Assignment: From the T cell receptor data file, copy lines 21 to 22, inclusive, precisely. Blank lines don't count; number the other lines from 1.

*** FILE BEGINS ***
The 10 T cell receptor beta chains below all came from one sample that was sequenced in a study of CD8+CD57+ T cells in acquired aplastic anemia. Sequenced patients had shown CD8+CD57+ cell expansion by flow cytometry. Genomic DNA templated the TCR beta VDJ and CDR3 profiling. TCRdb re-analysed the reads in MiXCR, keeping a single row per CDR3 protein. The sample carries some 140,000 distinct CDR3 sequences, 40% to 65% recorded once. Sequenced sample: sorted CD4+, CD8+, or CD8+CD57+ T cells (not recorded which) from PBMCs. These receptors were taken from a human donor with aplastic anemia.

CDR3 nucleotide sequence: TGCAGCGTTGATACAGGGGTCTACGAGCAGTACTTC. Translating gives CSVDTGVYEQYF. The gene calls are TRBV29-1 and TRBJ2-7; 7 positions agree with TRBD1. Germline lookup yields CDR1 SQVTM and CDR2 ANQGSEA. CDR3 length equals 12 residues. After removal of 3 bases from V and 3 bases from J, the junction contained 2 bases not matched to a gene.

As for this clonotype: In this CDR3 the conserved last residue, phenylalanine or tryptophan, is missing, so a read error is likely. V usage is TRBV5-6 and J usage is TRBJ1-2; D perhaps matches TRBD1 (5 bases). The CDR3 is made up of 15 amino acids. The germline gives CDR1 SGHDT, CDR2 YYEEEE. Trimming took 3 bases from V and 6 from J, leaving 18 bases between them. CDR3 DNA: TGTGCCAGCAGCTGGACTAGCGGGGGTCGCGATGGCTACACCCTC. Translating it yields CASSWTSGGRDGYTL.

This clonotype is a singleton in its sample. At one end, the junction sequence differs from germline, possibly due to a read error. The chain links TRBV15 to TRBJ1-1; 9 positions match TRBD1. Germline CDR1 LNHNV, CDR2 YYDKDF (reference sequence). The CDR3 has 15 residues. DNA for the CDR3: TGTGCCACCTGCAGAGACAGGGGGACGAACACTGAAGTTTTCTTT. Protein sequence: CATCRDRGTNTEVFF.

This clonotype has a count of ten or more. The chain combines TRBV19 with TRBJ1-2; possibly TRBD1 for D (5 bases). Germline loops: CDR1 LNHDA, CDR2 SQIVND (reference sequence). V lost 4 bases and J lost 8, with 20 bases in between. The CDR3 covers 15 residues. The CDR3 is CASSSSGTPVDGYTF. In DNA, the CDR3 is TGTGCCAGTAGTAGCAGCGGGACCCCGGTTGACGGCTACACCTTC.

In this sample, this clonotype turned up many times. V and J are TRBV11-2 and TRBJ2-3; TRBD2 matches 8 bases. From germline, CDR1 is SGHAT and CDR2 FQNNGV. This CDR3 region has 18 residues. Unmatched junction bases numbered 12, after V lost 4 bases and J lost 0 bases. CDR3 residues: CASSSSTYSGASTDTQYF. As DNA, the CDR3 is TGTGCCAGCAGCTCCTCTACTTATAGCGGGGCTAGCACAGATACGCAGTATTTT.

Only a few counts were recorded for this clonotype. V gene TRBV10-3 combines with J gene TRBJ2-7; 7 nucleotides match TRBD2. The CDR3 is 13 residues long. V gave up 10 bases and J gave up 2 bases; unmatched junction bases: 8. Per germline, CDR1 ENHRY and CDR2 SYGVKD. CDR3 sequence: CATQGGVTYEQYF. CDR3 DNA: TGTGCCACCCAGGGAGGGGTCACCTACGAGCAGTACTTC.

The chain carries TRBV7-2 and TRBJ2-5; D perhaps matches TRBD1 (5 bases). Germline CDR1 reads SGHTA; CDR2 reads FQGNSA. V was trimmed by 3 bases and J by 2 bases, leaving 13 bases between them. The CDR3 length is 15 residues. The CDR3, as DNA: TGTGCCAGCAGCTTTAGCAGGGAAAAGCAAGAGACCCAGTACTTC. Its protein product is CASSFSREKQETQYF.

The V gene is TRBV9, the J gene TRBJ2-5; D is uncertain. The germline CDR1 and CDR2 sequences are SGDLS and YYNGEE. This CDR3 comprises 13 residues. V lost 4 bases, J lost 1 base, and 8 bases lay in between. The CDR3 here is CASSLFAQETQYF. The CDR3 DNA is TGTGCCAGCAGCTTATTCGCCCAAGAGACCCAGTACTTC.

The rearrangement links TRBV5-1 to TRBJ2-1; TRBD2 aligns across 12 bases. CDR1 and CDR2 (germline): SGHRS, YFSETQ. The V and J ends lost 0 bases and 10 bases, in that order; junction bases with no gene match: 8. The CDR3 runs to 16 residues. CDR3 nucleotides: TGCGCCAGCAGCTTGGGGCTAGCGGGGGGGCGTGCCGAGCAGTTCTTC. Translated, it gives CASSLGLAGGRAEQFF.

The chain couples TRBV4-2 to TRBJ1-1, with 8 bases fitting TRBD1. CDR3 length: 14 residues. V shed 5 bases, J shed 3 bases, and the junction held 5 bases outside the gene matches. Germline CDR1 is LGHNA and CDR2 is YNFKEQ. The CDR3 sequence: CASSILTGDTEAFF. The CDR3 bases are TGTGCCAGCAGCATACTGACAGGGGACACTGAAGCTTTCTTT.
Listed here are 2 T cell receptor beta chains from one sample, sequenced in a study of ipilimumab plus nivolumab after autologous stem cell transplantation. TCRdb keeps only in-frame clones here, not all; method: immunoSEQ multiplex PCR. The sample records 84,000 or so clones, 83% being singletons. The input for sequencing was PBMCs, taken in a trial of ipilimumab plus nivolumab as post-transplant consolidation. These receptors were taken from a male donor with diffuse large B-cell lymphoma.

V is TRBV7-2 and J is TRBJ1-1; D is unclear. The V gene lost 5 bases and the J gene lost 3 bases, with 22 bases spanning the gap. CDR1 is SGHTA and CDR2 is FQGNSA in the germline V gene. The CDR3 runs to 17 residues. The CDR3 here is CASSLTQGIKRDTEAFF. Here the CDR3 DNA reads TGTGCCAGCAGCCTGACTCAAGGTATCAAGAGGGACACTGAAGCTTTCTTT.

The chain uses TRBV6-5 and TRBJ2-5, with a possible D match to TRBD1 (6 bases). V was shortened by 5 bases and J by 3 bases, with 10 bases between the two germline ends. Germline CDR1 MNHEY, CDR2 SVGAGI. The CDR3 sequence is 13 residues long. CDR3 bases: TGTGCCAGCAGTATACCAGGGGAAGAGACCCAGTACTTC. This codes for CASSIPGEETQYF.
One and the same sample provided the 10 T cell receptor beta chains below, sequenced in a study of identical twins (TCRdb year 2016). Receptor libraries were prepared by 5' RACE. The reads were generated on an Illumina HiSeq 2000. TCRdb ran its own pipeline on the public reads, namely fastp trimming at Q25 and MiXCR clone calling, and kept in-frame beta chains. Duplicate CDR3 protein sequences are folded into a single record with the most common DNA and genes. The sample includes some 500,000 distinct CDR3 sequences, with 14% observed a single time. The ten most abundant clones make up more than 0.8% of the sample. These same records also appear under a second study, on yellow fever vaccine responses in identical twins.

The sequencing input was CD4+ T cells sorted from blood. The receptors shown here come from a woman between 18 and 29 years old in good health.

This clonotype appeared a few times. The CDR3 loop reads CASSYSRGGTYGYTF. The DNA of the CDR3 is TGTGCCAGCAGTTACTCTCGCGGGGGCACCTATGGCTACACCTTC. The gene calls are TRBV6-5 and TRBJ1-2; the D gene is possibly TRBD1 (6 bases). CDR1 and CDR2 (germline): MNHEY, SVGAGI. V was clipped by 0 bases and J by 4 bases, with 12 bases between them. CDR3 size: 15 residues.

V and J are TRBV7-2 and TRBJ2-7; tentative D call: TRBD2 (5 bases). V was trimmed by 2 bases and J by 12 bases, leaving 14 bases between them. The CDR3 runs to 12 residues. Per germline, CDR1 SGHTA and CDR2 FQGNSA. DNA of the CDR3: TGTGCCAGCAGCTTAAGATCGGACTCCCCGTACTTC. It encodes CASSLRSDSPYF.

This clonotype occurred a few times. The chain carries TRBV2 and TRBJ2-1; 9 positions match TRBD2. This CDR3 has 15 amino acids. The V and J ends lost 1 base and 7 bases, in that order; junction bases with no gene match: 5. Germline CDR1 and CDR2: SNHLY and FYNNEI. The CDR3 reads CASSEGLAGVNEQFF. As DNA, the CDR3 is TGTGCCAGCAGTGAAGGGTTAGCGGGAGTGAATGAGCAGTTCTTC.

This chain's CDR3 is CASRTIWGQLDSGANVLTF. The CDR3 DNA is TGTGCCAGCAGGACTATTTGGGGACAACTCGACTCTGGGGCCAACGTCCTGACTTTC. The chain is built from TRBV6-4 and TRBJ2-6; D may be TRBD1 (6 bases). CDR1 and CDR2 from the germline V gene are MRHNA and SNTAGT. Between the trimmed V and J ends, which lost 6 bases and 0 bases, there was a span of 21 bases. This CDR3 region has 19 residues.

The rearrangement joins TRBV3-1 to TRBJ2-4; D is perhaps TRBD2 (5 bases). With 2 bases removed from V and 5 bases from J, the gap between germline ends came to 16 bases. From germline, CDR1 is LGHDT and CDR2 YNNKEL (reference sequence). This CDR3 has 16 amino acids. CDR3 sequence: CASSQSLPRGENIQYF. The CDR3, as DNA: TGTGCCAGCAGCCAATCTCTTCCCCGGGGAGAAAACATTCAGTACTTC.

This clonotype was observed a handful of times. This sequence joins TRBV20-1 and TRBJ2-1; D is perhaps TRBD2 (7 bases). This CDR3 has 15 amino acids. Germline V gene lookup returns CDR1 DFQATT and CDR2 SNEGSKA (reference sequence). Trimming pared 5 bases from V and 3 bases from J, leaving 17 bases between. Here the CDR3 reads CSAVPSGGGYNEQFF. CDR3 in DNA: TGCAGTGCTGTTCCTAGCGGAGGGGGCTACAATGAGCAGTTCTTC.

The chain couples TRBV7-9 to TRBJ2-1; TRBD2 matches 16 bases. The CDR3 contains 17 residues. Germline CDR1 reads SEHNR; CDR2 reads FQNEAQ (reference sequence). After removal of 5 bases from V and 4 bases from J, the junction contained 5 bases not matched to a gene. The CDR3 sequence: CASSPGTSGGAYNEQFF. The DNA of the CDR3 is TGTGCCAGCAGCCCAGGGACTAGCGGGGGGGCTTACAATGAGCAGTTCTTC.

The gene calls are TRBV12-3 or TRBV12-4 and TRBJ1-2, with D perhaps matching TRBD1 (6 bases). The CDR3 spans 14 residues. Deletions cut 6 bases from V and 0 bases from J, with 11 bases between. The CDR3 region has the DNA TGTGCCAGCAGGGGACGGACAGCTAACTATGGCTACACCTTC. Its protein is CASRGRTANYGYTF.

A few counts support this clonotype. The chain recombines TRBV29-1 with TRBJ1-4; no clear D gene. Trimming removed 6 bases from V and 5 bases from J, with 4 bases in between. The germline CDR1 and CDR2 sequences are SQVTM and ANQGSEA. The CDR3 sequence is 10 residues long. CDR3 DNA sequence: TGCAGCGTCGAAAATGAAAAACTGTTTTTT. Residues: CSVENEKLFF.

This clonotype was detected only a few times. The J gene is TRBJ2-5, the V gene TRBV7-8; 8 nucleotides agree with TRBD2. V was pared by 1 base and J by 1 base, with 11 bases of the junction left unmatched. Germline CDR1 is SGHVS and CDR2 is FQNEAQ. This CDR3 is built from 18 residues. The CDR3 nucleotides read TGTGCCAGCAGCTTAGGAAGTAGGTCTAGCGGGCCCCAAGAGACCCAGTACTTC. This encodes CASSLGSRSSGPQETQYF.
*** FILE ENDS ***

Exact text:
The rearrangement joins TRBV3-1 to TRBJ2-4; D is perhaps TRBD2 (5 bases). With 2 bases removed from V and 5 bases from J, the gap between germline ends came to 16 bases. From germline, CDR1 is LGHDT and CDR2 YNNKEL (reference sequence). This CDR3 has 16 amino acids. CDR3 sequence: CASSQSLPRGENIQYF. The CDR3, as DNA: TGTGCCAGCAGCCAATCTCTTCCCCGGGGAGAAAACATTCAGTACTTC.

This clonotype was observed a handful of times. This sequence joins TRBV20-1 and TRBJ2-1; D is perhaps TRBD2 (7 bases). This CDR3 has 15 amino acids. Germline V gene lookup returns CDR1 DFQATT and CDR2 SNEGSKA (reference sequence). Trimming pared 5 bases from V and 3 bases from J, leaving 17 bases between. Here the CDR3 reads CSAVPSGGGYNEQFF. CDR3 in DNA: TGCAGTGCTGTTCCTAGCGGAGGGGGCTACAATGAGCAGTTCTTC.